SAN DIEGO – There were almost as many narratives as there have been days of uncertainty leading up to Tiger Woods’ first start in an official PGA Tour event in nearly a year.
He would contend, he would dominate, he would struggle, he would survive. But after 36 eventful holes at the Farmers Insurance Open, there’s only one hot take that really matters – he remained upright.
It hasn’t been pretty. He’s been wild off the tee, painfully inconsistent with his iron play and not exactly vintage with his putter, although there were some signs of life on this front as a cool afternoon along the Pacific Ocean turned to dusk.
Woods called his second-round 71 on the North Course at Torrey Pines a “grind,” which pretty much sums it up. But he did so standing tall, pain-free and pleased, regardless of those ridiculously unrealistic expectations.
He made the cut on the number, the byproduct of a gutty performance that shouldn’t be easily dismissed. There are all kinds of pressure in professional golf, whether you’re vying for your 15th major championship or your first made cut in an official event since 2015.
It was the latter that drove Woods on Friday.
Some 11 strokes off the lead when he made the turn and on the wrong side of the cut line, he converted a 45-foot birdie putt from off the green at the first hole (his 10th hole of the day), added another at the fifth hole and appeared to secure his weekend tee time with a 4-footer for birdie at No. 7.
But it wasn’t going to be that easy. It never is. Woods bogeyed the par-3 eighth and pushed his drive right of the final fairway, a familiar theme on Day 1.
Torrey Pines has been the sight of some of Tiger’s most clutch performances, with the 2008 U.S. Open being the standard in that category. His two-putt birdie from 75 feet at the last wasn’t for his ninth victory on the seaside layout, but it was important nonetheless.
“It’s been a long 12 months. I’ve been away from it for a very long time,” he figured. “It’s nice to get out there and compete and play. I’m still getting used to my feels, but that just takes more time under the fire.”
If playing 72 holes isn’t exactly the bar one might expect from a 14-time major champion, it’s a reality Woods seems comfortable with, at least at the moment.
The last time he played the weekend at an official PGA Tour event, Justin Thomas – the reigning Player of the Year – was a rookie and Jon Rahm – who is poised to become the top-ranked player in the world with a victory this week – was still in college at Arizona State.
For Woods, this is every bit a marathon, and while others succumb to the urgency of now, he’s content with the scenic route – which, if his play through two days is any indication, is a wise choice. You know the deal, under-promise and over-deliver.
At his first hole, the 10th on the North Course, his opening effort was so far left he could have taken relief from the first fairway . . . on the South Course.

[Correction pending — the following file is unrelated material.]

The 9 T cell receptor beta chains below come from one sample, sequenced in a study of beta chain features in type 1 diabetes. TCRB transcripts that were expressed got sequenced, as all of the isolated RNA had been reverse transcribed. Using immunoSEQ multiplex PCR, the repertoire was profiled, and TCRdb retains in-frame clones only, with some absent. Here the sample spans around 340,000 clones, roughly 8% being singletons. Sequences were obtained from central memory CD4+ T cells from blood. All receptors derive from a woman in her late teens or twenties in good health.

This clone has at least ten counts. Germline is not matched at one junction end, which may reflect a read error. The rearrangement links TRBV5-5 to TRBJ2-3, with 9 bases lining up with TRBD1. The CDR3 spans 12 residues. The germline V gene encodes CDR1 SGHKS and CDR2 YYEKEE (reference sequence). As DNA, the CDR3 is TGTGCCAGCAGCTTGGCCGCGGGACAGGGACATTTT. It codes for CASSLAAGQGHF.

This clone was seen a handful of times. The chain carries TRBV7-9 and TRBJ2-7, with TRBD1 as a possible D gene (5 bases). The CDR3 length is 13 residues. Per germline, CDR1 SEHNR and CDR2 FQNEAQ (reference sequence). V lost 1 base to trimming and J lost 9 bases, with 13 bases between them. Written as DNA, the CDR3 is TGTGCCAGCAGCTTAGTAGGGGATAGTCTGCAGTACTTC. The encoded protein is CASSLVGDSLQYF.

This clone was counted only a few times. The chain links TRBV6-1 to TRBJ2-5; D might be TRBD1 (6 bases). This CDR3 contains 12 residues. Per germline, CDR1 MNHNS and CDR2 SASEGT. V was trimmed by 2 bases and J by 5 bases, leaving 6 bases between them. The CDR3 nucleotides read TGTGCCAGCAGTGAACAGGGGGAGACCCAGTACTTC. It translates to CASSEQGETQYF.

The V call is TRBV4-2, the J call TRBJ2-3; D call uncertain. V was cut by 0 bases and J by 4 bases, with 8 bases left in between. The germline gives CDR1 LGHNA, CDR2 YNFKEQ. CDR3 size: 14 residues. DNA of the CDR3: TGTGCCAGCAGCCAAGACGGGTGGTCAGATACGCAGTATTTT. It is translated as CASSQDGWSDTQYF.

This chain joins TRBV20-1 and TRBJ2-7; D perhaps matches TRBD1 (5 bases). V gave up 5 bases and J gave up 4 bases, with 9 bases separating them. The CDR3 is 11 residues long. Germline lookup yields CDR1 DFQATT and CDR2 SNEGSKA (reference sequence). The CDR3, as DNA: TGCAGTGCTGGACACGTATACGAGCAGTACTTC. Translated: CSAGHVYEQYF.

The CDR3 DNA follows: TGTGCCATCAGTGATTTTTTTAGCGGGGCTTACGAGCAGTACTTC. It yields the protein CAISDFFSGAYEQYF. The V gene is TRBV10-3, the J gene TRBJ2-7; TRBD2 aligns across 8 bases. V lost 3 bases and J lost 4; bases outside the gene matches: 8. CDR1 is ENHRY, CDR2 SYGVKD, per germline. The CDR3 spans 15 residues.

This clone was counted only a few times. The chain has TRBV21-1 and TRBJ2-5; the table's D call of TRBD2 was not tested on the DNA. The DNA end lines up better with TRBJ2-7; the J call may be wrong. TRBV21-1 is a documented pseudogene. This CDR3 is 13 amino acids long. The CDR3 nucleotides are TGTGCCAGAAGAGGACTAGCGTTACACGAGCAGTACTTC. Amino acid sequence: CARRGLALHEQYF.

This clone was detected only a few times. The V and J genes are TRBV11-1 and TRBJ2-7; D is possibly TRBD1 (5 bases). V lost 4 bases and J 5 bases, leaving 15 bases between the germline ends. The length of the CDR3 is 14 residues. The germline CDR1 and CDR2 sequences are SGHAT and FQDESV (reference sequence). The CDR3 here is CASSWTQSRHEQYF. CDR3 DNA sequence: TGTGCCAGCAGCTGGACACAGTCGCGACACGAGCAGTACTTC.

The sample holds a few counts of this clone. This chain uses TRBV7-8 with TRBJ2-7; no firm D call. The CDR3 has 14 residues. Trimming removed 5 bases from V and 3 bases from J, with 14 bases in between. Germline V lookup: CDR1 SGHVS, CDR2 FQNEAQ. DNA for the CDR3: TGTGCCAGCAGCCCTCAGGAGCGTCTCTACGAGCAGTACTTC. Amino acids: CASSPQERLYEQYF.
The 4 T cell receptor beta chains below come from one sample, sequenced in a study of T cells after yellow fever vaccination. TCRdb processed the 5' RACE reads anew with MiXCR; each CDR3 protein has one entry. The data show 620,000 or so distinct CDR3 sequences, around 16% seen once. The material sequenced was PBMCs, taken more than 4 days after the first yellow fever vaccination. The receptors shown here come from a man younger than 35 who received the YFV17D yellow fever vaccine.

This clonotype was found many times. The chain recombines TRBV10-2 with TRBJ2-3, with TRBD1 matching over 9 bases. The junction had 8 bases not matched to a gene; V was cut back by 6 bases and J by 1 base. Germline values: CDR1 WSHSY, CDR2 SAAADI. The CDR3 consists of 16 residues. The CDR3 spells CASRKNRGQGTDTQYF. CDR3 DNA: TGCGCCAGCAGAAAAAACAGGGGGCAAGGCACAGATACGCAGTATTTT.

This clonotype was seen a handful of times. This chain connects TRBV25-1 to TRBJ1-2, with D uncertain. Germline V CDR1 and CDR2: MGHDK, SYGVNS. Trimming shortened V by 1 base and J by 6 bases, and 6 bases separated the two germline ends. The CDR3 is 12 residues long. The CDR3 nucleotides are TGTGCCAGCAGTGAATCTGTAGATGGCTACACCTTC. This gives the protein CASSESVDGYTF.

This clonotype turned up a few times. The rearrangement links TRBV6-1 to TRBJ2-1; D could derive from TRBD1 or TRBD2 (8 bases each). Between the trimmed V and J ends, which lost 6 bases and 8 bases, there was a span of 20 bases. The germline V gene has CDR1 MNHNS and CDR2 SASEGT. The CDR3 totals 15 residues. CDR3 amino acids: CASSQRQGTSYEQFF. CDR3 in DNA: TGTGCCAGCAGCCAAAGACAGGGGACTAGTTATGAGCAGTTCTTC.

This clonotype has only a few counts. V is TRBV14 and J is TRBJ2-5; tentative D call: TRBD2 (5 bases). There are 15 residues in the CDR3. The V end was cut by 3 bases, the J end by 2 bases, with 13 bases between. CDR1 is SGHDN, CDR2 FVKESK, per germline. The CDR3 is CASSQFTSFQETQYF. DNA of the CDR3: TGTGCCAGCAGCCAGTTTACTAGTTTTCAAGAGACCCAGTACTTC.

He went left at his second hole and again at his fourth, a wild swipe that settled into the Southern California flora and fauna and led to a double-bogey 6. All total, his tee shots found the short grass just three times and he wasn’t much better with his irons, hitting just half of his greens in regulation.
He explained he had the “flip-pulls” early and the “spinner” late, neither worked very well.
“It has not been happening, but under competition it’s a little different story,” he said. “I need to get used to what my feels are and I haven’t felt these things in a while.”
It’s been nearly five years, in fact, since Woods played for anything more important than a press with his buddies in South Florida; so it shouldn’t exactly prompt a double-take that after so much time outside of the competitive fray, it’s going to take a few rounds to rediscover that edge that made him the undisputed best of his generation.
“I still need more rounds under my belt,” said Woods, who saved his week thanks to a sublime short game that converted 7 of 9 scrambling attempts on Day 2. “How far certain shots are going, what my swing feels are going to be for certain shots, certain trajectories, those are all things a lot of these guys have already built in, they’ve been playing. I’m just starting out.”
For those who went all-in on this most recent return, may we suggest a more measured outlook. There was nothing in his play at the Hero World Challenge – a middle-of-the-pack showing at an unofficial event on what is essentially a home course – that suggested he was poised to pick up his pursuit of Jack Nicklaus’ record of 18 majors. And after two trips around Torrey Pines, that particular narrative remains unchanged.
What’s worth updating is that on a cold, breezy morning, a 42-year-old with a surgically repaired lower back went out and grinded his way to something worth being proud of.
Woods acknowledged on Wednesday that his plan is to build toward April and the Masters, and although his 1-under total may not inspire unmitigated confidence, it does put him 36 holes closer to that goal.